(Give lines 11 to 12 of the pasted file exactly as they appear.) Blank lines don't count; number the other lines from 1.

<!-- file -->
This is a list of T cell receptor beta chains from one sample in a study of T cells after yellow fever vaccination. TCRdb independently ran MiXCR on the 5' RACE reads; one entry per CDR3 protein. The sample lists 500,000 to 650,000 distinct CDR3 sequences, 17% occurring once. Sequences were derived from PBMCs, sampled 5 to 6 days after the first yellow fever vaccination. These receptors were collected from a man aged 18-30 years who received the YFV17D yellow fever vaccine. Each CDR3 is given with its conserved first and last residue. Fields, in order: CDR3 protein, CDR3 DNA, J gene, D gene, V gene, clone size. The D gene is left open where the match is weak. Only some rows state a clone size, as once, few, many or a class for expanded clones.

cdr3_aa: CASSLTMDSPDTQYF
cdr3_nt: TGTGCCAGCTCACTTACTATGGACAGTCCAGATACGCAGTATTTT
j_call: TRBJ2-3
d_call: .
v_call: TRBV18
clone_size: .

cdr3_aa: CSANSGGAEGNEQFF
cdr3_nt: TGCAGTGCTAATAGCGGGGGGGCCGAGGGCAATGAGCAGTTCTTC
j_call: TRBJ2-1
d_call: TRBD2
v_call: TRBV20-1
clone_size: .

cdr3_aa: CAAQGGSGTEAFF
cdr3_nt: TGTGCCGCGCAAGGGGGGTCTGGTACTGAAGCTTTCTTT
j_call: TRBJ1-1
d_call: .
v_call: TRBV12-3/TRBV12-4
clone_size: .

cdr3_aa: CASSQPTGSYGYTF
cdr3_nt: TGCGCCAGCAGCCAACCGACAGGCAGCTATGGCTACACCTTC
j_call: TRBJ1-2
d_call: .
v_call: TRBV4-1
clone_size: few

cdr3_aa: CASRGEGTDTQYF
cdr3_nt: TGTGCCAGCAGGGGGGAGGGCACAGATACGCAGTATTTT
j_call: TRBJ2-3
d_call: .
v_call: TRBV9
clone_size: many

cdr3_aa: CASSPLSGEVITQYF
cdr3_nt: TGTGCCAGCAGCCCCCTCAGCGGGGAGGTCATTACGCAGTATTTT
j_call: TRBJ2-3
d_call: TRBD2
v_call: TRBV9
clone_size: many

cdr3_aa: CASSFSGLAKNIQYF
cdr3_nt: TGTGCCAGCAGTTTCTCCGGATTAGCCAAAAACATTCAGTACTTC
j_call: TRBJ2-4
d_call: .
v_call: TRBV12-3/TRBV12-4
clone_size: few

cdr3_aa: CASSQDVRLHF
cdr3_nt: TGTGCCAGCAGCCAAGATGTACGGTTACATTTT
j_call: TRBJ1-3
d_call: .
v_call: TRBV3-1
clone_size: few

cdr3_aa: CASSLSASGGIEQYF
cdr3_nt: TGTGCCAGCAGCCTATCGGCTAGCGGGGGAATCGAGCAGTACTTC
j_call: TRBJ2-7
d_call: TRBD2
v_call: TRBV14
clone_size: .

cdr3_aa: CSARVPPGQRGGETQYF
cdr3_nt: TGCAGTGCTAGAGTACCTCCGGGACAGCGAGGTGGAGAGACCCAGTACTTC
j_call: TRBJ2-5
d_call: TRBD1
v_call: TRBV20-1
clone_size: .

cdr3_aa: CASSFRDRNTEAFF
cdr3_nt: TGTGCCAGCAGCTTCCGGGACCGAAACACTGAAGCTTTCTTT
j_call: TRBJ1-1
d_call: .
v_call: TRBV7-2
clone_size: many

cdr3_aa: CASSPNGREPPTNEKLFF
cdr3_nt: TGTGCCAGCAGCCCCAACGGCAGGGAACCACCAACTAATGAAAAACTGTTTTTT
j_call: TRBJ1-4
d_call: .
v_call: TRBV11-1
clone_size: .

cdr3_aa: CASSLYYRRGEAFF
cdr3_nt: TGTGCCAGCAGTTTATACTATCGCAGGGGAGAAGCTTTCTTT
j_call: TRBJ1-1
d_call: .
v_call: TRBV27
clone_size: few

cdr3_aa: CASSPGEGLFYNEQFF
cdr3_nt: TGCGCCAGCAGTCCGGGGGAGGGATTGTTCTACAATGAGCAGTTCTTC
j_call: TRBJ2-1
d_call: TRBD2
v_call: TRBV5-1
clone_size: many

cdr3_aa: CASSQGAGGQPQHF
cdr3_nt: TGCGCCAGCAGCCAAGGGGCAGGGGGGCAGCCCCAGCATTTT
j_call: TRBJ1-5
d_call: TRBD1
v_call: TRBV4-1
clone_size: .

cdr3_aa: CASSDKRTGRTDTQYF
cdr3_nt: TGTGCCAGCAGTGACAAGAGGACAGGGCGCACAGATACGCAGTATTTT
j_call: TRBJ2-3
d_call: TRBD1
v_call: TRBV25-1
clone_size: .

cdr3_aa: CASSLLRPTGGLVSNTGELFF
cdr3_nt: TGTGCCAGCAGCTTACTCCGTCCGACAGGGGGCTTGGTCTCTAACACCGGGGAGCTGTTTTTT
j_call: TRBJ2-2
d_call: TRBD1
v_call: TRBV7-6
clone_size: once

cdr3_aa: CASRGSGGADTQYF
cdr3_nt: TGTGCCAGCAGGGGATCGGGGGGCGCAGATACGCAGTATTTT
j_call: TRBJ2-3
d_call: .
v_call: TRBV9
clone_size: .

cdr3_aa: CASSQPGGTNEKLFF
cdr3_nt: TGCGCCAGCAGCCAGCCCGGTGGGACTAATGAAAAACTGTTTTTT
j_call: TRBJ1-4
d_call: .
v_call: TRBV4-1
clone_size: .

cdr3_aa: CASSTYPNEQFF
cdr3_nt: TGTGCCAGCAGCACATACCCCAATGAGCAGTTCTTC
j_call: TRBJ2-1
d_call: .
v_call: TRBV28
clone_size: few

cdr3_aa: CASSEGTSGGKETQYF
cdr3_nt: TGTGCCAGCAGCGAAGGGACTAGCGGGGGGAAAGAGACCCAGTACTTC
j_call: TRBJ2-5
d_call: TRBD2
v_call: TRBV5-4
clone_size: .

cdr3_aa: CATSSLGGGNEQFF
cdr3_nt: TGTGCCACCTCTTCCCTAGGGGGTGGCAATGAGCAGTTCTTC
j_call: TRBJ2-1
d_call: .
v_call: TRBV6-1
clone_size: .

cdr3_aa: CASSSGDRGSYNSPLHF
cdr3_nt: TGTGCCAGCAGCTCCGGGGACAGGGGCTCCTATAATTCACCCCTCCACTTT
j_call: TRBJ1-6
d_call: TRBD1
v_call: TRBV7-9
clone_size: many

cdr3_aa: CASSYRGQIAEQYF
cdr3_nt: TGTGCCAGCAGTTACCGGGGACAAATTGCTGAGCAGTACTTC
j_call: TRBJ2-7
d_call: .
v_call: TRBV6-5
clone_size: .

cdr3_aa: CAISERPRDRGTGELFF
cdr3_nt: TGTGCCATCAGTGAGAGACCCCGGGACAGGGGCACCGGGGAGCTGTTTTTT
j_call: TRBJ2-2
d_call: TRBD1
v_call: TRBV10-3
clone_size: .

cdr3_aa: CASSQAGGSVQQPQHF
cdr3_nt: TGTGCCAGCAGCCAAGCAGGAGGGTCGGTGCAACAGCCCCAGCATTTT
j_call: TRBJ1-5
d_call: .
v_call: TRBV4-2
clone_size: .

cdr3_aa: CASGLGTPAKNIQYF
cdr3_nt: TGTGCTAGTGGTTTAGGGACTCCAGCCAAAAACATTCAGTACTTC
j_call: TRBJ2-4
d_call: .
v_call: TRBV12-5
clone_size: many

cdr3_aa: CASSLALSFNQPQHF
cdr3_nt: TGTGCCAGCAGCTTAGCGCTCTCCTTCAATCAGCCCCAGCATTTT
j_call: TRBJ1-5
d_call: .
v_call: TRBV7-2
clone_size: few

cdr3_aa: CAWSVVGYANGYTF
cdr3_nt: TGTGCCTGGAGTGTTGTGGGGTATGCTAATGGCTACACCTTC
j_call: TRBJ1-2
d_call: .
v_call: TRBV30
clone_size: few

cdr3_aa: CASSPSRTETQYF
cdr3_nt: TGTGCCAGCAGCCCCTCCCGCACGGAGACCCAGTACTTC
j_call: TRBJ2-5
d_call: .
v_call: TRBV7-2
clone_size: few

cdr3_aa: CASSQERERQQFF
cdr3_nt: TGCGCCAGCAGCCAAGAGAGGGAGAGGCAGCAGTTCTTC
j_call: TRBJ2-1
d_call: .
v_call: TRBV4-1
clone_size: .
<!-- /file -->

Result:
d_call: TRBD2
v_call: TRBV20-1